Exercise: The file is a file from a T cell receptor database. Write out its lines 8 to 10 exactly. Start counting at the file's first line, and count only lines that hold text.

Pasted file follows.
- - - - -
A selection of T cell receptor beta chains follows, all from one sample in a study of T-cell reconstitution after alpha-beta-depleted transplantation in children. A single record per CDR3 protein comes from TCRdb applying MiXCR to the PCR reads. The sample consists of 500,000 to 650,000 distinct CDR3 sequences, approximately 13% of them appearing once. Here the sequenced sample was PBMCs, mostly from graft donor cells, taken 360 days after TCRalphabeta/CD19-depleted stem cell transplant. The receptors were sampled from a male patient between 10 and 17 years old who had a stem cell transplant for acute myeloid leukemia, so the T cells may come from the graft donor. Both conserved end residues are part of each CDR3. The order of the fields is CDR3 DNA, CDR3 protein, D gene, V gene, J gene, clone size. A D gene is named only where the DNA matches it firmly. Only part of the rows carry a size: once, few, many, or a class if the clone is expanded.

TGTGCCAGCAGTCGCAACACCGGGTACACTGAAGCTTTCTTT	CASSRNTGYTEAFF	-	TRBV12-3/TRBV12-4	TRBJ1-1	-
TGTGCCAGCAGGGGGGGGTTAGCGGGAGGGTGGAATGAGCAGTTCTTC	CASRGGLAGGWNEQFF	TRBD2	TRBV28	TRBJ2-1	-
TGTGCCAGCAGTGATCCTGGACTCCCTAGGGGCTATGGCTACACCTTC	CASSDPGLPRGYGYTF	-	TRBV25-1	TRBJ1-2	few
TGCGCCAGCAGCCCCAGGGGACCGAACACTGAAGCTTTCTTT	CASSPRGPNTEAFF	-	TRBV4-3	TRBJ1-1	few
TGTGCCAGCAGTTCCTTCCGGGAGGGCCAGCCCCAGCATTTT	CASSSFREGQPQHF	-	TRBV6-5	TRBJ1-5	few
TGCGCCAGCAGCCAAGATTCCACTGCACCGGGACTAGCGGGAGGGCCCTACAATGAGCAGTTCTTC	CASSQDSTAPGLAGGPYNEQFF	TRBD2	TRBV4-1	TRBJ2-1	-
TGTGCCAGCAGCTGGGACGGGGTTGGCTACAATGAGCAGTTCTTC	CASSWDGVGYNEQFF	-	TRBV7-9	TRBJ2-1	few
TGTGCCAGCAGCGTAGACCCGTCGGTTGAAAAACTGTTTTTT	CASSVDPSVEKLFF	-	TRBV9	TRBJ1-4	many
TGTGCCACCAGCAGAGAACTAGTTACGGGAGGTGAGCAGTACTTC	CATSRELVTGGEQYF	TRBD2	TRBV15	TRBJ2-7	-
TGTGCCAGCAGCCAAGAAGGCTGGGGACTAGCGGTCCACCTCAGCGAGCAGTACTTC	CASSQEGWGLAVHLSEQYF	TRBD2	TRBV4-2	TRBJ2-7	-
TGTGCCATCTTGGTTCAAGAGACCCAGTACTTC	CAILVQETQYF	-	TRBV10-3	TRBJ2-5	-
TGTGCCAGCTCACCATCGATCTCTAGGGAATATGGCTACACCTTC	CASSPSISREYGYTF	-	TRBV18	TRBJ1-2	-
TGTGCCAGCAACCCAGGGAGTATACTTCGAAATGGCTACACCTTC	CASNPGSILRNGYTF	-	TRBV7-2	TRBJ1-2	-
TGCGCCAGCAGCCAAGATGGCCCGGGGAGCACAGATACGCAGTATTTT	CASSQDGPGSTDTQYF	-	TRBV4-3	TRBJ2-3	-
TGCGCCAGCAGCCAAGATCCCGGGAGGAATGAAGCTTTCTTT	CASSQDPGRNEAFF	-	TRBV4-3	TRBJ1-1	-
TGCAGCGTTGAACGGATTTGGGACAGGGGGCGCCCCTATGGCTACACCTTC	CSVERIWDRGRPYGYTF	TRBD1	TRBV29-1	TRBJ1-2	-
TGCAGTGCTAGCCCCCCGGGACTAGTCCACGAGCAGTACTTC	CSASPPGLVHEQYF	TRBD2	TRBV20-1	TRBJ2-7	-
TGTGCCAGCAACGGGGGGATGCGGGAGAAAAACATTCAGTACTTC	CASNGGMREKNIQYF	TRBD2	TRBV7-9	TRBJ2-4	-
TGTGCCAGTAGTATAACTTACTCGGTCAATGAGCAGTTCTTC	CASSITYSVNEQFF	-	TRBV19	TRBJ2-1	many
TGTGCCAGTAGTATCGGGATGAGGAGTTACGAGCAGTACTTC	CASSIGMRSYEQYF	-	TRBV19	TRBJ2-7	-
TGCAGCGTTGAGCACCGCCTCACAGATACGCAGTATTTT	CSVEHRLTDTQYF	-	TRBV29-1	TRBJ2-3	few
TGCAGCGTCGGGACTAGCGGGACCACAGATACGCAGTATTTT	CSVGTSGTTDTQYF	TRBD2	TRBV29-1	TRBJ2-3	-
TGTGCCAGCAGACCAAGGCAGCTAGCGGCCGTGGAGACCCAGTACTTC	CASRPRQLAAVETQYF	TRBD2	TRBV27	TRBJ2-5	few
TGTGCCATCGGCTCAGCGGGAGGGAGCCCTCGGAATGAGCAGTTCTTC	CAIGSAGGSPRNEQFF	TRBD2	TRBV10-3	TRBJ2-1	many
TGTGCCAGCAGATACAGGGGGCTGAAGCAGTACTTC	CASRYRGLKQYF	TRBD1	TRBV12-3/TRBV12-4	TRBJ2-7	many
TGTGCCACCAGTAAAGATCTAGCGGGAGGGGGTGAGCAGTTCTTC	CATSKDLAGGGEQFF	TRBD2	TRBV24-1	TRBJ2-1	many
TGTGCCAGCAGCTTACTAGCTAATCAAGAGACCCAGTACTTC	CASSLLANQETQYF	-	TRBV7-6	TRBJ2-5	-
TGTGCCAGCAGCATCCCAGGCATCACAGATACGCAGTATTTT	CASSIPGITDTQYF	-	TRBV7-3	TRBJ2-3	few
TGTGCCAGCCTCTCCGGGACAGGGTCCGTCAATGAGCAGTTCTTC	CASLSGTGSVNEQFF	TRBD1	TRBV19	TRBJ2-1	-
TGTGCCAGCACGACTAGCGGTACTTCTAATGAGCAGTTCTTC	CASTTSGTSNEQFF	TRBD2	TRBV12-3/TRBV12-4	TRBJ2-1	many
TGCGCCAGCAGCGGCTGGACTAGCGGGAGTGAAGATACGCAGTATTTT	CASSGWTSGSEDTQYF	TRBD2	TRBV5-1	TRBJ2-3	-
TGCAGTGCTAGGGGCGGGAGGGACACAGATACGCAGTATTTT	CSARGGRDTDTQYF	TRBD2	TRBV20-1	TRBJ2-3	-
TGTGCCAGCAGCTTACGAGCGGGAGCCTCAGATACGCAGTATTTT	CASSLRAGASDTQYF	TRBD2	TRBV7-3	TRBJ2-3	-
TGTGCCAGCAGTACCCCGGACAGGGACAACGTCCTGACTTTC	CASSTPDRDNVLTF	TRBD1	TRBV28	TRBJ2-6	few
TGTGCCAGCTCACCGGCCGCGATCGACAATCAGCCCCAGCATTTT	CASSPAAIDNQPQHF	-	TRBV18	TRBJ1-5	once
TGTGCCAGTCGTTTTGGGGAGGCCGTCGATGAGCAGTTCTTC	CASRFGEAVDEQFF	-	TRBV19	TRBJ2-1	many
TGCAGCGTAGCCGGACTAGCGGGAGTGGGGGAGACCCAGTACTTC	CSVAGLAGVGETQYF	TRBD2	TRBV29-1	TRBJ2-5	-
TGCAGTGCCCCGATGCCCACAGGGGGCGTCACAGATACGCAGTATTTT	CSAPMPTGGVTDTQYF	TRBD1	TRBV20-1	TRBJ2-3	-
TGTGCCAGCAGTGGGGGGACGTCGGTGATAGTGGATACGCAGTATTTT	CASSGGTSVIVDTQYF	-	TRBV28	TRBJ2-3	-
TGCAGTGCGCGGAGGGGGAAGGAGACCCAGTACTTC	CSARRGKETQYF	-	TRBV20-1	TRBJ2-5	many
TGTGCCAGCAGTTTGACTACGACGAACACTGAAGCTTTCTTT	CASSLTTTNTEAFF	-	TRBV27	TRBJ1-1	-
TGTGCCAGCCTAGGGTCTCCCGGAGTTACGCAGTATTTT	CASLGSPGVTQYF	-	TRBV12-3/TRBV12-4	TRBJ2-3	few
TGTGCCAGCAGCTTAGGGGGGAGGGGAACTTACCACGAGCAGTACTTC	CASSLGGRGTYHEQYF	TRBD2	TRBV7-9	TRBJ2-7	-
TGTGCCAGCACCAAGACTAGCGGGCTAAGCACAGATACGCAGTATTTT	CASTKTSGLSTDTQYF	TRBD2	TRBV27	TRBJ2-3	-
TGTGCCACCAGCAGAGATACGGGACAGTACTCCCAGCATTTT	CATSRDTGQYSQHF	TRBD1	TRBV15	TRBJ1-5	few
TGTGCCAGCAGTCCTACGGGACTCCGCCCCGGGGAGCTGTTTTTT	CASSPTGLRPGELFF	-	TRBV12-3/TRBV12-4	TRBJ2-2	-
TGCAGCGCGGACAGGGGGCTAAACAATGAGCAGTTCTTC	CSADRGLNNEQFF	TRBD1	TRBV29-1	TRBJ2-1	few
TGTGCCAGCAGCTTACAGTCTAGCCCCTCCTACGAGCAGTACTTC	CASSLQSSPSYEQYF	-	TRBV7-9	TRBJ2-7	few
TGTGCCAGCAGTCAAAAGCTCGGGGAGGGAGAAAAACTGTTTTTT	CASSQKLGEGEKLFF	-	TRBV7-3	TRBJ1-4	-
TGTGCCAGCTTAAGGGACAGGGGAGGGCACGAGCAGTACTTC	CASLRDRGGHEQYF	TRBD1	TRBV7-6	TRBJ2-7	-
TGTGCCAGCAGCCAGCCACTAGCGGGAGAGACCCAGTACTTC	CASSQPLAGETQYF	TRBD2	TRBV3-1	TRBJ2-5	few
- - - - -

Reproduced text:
TGTGCCAGCAGCTGGGACGGGGTTGGCTACAATGAGCAGTTCTTC	CASSWDGVGYNEQFF	-	TRBV7-9	TRBJ2-1	few
TGTGCCAGCAGCGTAGACCCGTCGGTTGAAAAACTGTTTTTT	CASSVDPSVEKLFF	-	TRBV9	TRBJ1-4	many
TGTGCCACCAGCAGAGAACTAGTTACGGGAGGTGAGCAGTACTTC	CATSRELVTGGEQYF	TRBD2	TRBV15	TRBJ2-7	-